• 1
    Surely you understand that 95+% of testers can't just add IDs to whatever element they want so that's not a realistic option? Also, most people aren't going to find another job because they might need to learn a little XPath. It's not that bad and you don't have to be an expert to use it when it's necessary. – JeffC Jan 2 '18 at 22:29
15

Choosing a good locator is very important to do carefully - it will define how reliable, readable, maintainable and durable your tests are going to be; how much dependent on the UI and design changes they are gonna be. Remember: maintaining end-to-end tests is, generally speaking, difficult and expensive (good read on the subject).

Here is a set of things to think about when choosing a locator:

  • Scope. prefer "data-oriented" elements and attributes to "layout-oriented". In other words, try to not depend on page design choices. You don't, generally, want a seamless design change of a, say, container size to break your locator:

    • worse: .col-md-1.col-xs-6 input
    • better: .content input.email-input
  • say "No" to XPaths. XPath is the slowest location technique; XPath expression are generally more difficult to maintain and debug (reference). And, when it comes to multi-valued attributes like class, you need to do extra concatenation to be able to reliably match a class out of multiple class values, which would increase complexity and reduce readability:

    • worse: //*[contains(@class, 'some-class')//input[@type='text']
    • better: .some-class input.email-input
  • Technology. Try not to depend on the underlying technology of the UI implementation. For instance, in case of AngularJS, try not to use internal angular attributes or classes, like ng-scope or ng-binding

    • worse: .ng-scope.ng-binding
    • better: .email-input
  • HTML structure. Try to depend on the HTML structure of the page as less as possible. The more elements you have in your path to the desired element, the higher is a chance that a UI change would suddenly break your locator:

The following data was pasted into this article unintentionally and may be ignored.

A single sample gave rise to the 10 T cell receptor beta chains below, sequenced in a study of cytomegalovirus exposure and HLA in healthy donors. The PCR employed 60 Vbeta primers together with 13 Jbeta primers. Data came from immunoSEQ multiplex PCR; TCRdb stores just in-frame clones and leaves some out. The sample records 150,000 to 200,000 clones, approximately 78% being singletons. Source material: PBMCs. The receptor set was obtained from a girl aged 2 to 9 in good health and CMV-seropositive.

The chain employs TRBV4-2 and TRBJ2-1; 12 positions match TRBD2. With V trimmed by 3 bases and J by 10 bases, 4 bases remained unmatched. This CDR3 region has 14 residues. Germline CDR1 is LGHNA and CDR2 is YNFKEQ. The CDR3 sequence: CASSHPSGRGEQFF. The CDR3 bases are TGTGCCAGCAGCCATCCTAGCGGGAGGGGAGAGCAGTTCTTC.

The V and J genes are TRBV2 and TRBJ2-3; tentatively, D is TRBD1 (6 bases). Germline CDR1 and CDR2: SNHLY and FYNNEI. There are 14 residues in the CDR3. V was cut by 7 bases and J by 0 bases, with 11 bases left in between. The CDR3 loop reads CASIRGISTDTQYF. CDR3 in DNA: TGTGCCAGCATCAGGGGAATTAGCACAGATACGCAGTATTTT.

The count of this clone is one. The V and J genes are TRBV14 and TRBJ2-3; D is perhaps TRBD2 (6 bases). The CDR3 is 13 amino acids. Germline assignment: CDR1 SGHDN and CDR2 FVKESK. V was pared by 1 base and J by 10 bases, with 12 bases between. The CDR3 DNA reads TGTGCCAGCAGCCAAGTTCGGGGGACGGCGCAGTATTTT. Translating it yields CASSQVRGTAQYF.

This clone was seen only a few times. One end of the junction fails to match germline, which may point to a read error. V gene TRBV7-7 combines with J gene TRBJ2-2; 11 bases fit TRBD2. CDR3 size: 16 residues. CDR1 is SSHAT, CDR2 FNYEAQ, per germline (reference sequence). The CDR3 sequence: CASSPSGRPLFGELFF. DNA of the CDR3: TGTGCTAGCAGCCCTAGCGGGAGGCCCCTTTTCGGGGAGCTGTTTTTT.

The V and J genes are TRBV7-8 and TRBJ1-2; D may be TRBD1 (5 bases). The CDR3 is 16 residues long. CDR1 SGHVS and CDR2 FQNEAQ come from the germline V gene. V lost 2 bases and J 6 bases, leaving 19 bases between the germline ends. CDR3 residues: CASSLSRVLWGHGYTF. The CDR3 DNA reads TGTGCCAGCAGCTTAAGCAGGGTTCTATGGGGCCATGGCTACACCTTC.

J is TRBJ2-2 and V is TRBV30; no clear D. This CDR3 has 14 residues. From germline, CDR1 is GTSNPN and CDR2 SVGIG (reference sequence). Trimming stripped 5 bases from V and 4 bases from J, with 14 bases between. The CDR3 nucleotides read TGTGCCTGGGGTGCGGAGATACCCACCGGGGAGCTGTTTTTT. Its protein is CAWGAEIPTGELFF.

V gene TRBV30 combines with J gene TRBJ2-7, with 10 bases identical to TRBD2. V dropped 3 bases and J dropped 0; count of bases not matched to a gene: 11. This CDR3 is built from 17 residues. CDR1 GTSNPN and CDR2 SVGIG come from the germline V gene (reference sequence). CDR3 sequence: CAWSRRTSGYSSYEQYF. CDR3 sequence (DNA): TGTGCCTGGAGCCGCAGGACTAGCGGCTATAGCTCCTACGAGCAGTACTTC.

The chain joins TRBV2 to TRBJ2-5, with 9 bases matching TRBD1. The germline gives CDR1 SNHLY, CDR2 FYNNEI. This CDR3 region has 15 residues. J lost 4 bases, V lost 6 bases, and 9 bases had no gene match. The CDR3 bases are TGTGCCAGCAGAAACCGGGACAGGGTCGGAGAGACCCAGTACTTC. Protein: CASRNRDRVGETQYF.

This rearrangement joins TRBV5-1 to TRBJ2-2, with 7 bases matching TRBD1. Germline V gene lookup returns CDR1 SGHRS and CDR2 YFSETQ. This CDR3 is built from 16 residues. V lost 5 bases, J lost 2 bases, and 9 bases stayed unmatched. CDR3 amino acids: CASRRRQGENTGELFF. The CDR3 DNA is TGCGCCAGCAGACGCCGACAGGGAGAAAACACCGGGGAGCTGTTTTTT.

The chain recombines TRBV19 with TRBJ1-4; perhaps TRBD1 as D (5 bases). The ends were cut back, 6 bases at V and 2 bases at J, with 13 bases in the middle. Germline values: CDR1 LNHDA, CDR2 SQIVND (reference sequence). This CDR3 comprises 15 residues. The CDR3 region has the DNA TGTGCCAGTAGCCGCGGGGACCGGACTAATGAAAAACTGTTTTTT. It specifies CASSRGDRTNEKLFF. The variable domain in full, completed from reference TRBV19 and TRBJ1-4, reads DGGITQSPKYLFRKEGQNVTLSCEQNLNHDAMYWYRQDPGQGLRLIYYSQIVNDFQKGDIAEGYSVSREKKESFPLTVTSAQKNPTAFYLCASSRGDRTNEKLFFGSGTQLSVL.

• worse: .content > table > tbody > tr:nth-child(2) > td.cell > input#email
    • better: .content input#email
  • IDs are safe and fast. Searching elements by id comes down to browsers using document.getElementById() method which is optimized for speed. And, even though, nothing restricts duplicate id values on a page, they usually assumed and designed to be unique

    • worse: by.css(".content > .main-container > form.login input[type=password]")
    • better: by.id("password")

Some other related topics:

  • 1
    While XPaths have been shown to be slower, the gap is closing. I worry less about how fast they are because once you load a single page in a browser, you'll never see the difference in CSS selector v XPath location (probably sub 100ms at worst in common scenarios). I prefer CSS selectors because they are so much simpler, shorter, easier to read, and more consistently supported amongst browsers. – JeffC Jan 2 '18 at 5:09
  • Your HTML structure example contains an ID but you aren't using it. While some sites/pages don't conform to HTML standards (ID must be unique on the page), they should. It worries me that someone will see this and not check to see if the ID is unique on the page and use it instead of the CSS selector you have. I've seen (too many times to count) people using XPaths with nothing but IDs... – JeffC Jan 2 '18 at 5:11